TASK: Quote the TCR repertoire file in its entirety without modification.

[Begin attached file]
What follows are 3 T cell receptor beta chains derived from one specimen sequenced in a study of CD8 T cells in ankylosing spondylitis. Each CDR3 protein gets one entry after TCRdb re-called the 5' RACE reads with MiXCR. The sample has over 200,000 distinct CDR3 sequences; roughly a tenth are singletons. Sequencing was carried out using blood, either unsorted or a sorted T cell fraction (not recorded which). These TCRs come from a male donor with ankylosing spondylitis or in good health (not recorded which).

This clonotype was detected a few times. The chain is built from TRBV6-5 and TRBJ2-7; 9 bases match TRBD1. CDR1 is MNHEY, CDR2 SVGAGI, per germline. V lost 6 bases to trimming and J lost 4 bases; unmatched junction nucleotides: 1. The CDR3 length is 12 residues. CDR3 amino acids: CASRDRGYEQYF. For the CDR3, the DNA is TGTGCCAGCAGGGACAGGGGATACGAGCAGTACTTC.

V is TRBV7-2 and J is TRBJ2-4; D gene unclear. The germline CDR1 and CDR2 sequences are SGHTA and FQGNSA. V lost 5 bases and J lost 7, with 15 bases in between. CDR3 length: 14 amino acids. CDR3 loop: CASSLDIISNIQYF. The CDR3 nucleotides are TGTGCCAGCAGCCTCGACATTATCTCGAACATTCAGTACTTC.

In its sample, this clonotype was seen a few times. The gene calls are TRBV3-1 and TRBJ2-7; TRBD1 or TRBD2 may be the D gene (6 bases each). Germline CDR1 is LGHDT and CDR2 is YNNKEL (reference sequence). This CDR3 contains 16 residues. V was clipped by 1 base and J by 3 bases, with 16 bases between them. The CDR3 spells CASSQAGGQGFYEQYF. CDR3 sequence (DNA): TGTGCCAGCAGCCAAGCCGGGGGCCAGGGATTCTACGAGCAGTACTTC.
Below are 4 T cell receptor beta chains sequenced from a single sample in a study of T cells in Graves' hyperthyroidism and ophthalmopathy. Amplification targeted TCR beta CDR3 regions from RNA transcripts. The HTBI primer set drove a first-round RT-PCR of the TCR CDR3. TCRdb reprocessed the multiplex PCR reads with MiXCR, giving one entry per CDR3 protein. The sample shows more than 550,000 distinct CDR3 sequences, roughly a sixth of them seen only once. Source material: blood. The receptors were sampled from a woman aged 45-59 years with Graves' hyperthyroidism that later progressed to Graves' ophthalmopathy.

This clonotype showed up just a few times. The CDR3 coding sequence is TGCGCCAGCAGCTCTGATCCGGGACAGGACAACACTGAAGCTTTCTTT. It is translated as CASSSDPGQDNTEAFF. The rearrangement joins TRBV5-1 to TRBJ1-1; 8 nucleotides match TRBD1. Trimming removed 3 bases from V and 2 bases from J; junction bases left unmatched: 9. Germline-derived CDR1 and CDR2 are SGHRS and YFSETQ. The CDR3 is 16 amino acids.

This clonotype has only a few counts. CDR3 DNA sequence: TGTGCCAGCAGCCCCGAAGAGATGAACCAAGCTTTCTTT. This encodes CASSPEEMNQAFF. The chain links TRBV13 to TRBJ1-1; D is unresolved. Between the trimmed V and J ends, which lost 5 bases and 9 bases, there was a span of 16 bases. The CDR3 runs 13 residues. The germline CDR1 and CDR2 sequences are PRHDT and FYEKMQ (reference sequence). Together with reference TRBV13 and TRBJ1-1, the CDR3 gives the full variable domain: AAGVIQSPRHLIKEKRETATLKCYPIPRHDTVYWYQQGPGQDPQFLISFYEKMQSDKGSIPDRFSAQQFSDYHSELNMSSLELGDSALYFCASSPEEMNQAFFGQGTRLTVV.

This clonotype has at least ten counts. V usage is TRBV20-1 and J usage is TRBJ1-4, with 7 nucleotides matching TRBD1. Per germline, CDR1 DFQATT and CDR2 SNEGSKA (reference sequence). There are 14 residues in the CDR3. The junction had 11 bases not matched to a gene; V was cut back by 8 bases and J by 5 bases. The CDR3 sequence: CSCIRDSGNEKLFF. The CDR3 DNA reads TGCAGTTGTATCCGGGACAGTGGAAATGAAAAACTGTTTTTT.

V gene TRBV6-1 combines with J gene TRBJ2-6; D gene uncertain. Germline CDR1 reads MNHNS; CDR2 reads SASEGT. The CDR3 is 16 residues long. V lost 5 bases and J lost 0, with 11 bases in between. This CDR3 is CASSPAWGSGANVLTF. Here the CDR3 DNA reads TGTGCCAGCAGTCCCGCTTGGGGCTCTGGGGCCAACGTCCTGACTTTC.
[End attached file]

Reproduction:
What follows are 3 T cell receptor beta chains derived from one specimen sequenced in a study of CD8 T cells in ankylosing spondylitis. Each CDR3 protein gets one entry after TCRdb re-called the 5' RACE reads with MiXCR. The sample has over 200,000 distinct CDR3 sequences; roughly a tenth are singletons. Sequencing was carried out using blood, either unsorted or a sorted T cell fraction (not recorded which). These TCRs come from a male donor with ankylosing spondylitis or in good health (not recorded which).

This clonotype was detected a few times. The chain is built from TRBV6-5 and TRBJ2-7; 9 bases match TRBD1. CDR1 is MNHEY, CDR2 SVGAGI, per germline. V lost 6 bases to trimming and J lost 4 bases; unmatched junction nucleotides: 1. The CDR3 length is 12 residues. CDR3 amino acids: CASRDRGYEQYF. For the CDR3, the DNA is TGTGCCAGCAGGGACAGGGGATACGAGCAGTACTTC.

V is TRBV7-2 and J is TRBJ2-4; D gene unclear. The germline CDR1 and CDR2 sequences are SGHTA and FQGNSA. V lost 5 bases and J lost 7, with 15 bases in between. CDR3 length: 14 amino acids. CDR3 loop: CASSLDIISNIQYF. The CDR3 nucleotides are TGTGCCAGCAGCCTCGACATTATCTCGAACATTCAGTACTTC.

In its sample, this clonotype was seen a few times. The gene calls are TRBV3-1 and TRBJ2-7; TRBD1 or TRBD2 may be the D gene (6 bases each). Germline CDR1 is LGHDT and CDR2 is YNNKEL (reference sequence). This CDR3 contains 16 residues. V was clipped by 1 base and J by 3 bases, with 16 bases between them. The CDR3 spells CASSQAGGQGFYEQYF. CDR3 sequence (DNA): TGTGCCAGCAGCCAAGCCGGGGGCCAGGGATTCTACGAGCAGTACTTC.
Below are 4 T cell receptor beta chains sequenced from a single sample in a study of T cells in Graves' hyperthyroidism and ophthalmopathy. Amplification targeted TCR beta CDR3 regions from RNA transcripts. The HTBI primer set drove a first-round RT-PCR of the TCR CDR3. TCRdb reprocessed the multiplex PCR reads with MiXCR, giving one entry per CDR3 protein. The sample shows more than 550,000 distinct CDR3 sequences, roughly a sixth of them seen only once. Source material: blood. The receptors were sampled from a woman aged 45-59 years with Graves' hyperthyroidism that later progressed to Graves' ophthalmopathy.

This clonotype showed up just a few times. The CDR3 coding sequence is TGCGCCAGCAGCTCTGATCCGGGACAGGACAACACTGAAGCTTTCTTT. It is translated as CASSSDPGQDNTEAFF. The rearrangement joins TRBV5-1 to TRBJ1-1; 8 nucleotides match TRBD1. Trimming removed 3 bases from V and 2 bases from J; junction bases left unmatched: 9. Germline-derived CDR1 and CDR2 are SGHRS and YFSETQ. The CDR3 is 16 amino acids.

This clonotype has only a few counts. CDR3 DNA sequence: TGTGCCAGCAGCCCCGAAGAGATGAACCAAGCTTTCTTT. This encodes CASSPEEMNQAFF. The chain links TRBV13 to TRBJ1-1; D is unresolved. Between the trimmed V and J ends, which lost 5 bases and 9 bases, there was a span of 16 bases. The CDR3 runs 13 residues. The germline CDR1 and CDR2 sequences are PRHDT and FYEKMQ (reference sequence). Together with reference TRBV13 and TRBJ1-1, the CDR3 gives the full variable domain: AAGVIQSPRHLIKEKRETATLKCYPIPRHDTVYWYQQGPGQDPQFLISFYEKMQSDKGSIPDRFSAQQFSDYHSELNMSSLELGDSALYFCASSPEEMNQAFFGQGTRLTVV.

This clonotype has at least ten counts. V usage is TRBV20-1 and J usage is TRBJ1-4, with 7 nucleotides matching TRBD1. Per germline, CDR1 DFQATT and CDR2 SNEGSKA (reference sequence). There are 14 residues in the CDR3. The junction had 11 bases not matched to a gene; V was cut back by 8 bases and J by 5 bases. The CDR3 sequence: CSCIRDSGNEKLFF. The CDR3 DNA reads TGCAGTTGTATCCGGGACAGTGGAAATGAAAAACTGTTTTTT.

V gene TRBV6-1 combines with J gene TRBJ2-6; D gene uncertain. Germline CDR1 reads MNHNS; CDR2 reads SASEGT. The CDR3 is 16 residues long. V lost 5 bases and J lost 0, with 11 bases in between. This CDR3 is CASSPAWGSGANVLTF. Here the CDR3 DNA reads TGTGCCAGCAGTCCCGCTTGGGGCTCTGGGGCCAACGTCCTGACTTTC.